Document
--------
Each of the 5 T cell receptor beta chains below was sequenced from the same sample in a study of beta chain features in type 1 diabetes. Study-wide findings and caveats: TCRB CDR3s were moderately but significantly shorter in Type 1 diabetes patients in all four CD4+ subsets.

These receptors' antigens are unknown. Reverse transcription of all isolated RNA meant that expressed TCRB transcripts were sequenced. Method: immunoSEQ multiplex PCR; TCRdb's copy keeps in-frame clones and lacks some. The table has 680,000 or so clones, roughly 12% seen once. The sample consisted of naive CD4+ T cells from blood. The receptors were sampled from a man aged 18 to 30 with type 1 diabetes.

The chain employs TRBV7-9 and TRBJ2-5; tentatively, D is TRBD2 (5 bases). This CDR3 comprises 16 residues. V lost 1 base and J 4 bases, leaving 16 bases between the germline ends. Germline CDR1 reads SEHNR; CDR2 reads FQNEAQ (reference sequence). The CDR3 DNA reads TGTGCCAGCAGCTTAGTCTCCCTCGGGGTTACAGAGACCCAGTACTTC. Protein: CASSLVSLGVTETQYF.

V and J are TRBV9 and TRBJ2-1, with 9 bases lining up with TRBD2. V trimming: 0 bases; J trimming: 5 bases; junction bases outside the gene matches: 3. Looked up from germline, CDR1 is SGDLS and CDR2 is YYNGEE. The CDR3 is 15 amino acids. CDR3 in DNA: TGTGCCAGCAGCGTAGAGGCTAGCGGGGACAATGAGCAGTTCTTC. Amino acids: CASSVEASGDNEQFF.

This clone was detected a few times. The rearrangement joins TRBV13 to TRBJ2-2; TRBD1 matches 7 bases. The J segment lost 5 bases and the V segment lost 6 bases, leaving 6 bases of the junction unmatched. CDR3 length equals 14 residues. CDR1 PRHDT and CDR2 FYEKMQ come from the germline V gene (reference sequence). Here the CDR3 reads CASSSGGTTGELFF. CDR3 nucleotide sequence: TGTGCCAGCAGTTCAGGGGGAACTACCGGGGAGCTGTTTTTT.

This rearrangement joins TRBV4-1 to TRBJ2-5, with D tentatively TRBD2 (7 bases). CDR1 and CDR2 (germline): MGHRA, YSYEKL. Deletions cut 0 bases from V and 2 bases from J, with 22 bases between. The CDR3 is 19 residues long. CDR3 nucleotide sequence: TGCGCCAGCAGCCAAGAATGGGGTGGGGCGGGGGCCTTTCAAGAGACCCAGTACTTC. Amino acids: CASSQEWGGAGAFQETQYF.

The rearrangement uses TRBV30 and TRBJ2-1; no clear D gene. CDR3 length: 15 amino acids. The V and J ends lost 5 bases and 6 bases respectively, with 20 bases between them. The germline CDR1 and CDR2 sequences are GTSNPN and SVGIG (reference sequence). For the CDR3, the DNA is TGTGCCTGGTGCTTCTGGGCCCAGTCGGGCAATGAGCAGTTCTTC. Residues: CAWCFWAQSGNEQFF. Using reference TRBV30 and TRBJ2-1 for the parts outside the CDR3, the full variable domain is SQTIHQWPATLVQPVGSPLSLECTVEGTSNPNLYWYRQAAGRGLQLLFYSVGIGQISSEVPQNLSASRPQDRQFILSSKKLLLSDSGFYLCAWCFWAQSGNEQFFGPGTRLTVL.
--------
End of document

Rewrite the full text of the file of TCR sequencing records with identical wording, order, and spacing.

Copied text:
Each of the 5 T cell receptor beta chains below was sequenced from the same sample in a study of beta chain features in type 1 diabetes. Study-wide findings and caveats: TCRB CDR3s were moderately but significantly shorter in Type 1 diabetes patients in all four CD4+ subsets.

These receptors' antigens are unknown. Reverse transcription of all isolated RNA meant that expressed TCRB transcripts were sequenced. Method: immunoSEQ multiplex PCR; TCRdb's copy keeps in-frame clones and lacks some. The table has 680,000 or so clones, roughly 12% seen once. The sample consisted of naive CD4+ T cells from blood. The receptors were sampled from a man aged 18 to 30 with type 1 diabetes.

The chain employs TRBV7-9 and TRBJ2-5; tentatively, D is TRBD2 (5 bases). This CDR3 comprises 16 residues. V lost 1 base and J 4 bases, leaving 16 bases between the germline ends. Germline CDR1 reads SEHNR; CDR2 reads FQNEAQ (reference sequence). The CDR3 DNA reads TGTGCCAGCAGCTTAGTCTCCCTCGGGGTTACAGAGACCCAGTACTTC. Protein: CASSLVSLGVTETQYF.

V and J are TRBV9 and TRBJ2-1, with 9 bases lining up with TRBD2. V trimming: 0 bases; J trimming: 5 bases; junction bases outside the gene matches: 3. Looked up from germline, CDR1 is SGDLS and CDR2 is YYNGEE. The CDR3 is 15 amino acids. CDR3 in DNA: TGTGCCAGCAGCGTAGAGGCTAGCGGGGACAATGAGCAGTTCTTC. Amino acids: CASSVEASGDNEQFF.

This clone was detected a few times. The rearrangement joins TRBV13 to TRBJ2-2; TRBD1 matches 7 bases. The J segment lost 5 bases and the V segment lost 6 bases, leaving 6 bases of the junction unmatched. CDR3 length equals 14 residues. CDR1 PRHDT and CDR2 FYEKMQ come from the germline V gene (reference sequence). Here the CDR3 reads CASSSGGTTGELFF. CDR3 nucleotide sequence: TGTGCCAGCAGTTCAGGGGGAACTACCGGGGAGCTGTTTTTT.

This rearrangement joins TRBV4-1 to TRBJ2-5, with D tentatively TRBD2 (7 bases). CDR1 and CDR2 (germline): MGHRA, YSYEKL. Deletions cut 0 bases from V and 2 bases from J, with 22 bases between. The CDR3 is 19 residues long. CDR3 nucleotide sequence: TGCGCCAGCAGCCAAGAATGGGGTGGGGCGGGGGCCTTTCAAGAGACCCAGTACTTC. Amino acids: CASSQEWGGAGAFQETQYF.

The rearrangement uses TRBV30 and TRBJ2-1; no clear D gene. CDR3 length: 15 amino acids. The V and J ends lost 5 bases and 6 bases respectively, with 20 bases between them. The germline CDR1 and CDR2 sequences are GTSNPN and SVGIG (reference sequence). For the CDR3, the DNA is TGTGCCTGGTGCTTCTGGGCCCAGTCGGGCAATGAGCAGTTCTTC. Residues: CAWCFWAQSGNEQFF. Using reference TRBV30 and TRBJ2-1 for the parts outside the CDR3, the full variable domain is SQTIHQWPATLVQPVGSPLSLECTVEGTSNPNLYWYRQAAGRGLQLLFYSVGIGQISSEVPQNLSASRPQDRQFILSSKKLLLSDSGFYLCAWCFWAQSGNEQFFGPGTRLTVL.